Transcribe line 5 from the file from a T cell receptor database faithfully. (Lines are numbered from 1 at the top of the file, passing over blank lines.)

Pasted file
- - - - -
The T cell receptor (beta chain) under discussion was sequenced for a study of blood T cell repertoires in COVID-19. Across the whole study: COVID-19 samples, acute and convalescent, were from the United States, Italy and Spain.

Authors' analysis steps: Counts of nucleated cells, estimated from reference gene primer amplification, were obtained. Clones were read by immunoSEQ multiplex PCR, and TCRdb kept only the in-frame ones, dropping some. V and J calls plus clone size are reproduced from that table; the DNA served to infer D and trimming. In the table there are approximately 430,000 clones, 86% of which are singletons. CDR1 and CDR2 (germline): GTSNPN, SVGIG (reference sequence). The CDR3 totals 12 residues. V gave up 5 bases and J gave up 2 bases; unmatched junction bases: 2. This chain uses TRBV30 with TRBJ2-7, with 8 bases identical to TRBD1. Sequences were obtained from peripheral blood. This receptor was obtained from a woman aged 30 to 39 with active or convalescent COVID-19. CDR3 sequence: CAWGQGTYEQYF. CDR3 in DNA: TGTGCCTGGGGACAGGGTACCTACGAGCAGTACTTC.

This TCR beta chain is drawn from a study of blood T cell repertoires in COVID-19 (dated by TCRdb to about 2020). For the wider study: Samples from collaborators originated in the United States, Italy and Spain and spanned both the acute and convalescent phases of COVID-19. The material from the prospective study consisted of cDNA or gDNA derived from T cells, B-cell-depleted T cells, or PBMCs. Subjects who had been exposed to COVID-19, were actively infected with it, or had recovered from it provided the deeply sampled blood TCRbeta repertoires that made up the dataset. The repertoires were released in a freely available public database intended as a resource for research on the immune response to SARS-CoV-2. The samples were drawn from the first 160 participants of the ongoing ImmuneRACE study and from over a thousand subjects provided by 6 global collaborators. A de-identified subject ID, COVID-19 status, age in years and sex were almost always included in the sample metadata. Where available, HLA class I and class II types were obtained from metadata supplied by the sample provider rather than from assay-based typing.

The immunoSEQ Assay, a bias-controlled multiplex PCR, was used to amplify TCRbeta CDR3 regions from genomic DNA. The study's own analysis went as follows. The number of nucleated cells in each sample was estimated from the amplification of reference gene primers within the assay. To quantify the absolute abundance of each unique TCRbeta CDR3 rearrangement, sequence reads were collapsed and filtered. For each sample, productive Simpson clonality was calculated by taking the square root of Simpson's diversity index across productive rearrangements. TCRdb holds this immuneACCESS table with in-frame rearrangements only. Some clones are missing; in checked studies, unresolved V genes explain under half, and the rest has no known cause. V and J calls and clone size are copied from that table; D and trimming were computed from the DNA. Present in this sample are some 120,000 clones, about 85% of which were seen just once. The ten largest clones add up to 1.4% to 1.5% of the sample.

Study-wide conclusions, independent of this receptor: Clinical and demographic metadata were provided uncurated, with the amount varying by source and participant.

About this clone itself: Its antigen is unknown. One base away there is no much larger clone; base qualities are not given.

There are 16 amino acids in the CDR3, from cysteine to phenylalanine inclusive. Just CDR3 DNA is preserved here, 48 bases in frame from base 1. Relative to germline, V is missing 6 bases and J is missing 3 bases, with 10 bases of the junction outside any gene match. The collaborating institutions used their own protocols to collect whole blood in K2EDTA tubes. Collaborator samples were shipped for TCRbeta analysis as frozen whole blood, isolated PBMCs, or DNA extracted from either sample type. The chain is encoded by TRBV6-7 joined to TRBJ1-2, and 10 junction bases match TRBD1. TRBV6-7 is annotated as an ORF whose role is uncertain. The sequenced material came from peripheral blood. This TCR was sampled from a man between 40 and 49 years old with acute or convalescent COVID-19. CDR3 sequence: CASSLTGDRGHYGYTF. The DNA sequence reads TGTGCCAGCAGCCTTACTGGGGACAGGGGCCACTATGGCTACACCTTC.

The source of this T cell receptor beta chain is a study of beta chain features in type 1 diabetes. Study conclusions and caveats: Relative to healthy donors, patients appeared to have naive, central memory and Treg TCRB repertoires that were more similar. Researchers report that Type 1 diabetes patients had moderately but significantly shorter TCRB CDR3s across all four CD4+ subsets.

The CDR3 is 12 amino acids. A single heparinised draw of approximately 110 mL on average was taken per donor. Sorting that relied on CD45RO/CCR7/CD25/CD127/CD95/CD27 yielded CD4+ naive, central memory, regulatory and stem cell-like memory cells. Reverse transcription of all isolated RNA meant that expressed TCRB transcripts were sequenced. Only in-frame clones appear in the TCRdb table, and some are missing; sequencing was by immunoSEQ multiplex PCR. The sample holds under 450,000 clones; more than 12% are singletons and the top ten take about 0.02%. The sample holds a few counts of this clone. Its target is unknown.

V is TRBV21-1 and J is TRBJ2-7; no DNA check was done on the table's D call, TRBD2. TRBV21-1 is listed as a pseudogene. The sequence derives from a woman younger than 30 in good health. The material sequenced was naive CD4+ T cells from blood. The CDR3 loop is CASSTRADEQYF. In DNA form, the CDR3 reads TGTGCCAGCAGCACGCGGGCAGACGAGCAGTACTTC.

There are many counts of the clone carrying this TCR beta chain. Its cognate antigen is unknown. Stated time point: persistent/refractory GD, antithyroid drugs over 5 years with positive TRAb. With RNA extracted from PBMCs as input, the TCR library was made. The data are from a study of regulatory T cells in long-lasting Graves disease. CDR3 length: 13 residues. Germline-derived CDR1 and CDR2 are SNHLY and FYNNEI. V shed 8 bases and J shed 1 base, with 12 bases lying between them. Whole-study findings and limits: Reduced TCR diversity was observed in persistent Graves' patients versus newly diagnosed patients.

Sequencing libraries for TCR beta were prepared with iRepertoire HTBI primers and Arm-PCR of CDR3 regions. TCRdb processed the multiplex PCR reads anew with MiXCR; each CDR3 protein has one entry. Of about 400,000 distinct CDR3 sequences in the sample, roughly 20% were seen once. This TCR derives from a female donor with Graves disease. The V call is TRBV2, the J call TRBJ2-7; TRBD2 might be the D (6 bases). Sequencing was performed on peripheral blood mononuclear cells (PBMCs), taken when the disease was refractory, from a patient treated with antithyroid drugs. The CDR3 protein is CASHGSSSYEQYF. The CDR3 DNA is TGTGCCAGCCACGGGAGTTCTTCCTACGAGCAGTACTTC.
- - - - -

Study-wide conclusions, independent of this receptor: Clinical and demographic metadata were provided uncurated, with the amount varying by source and participant.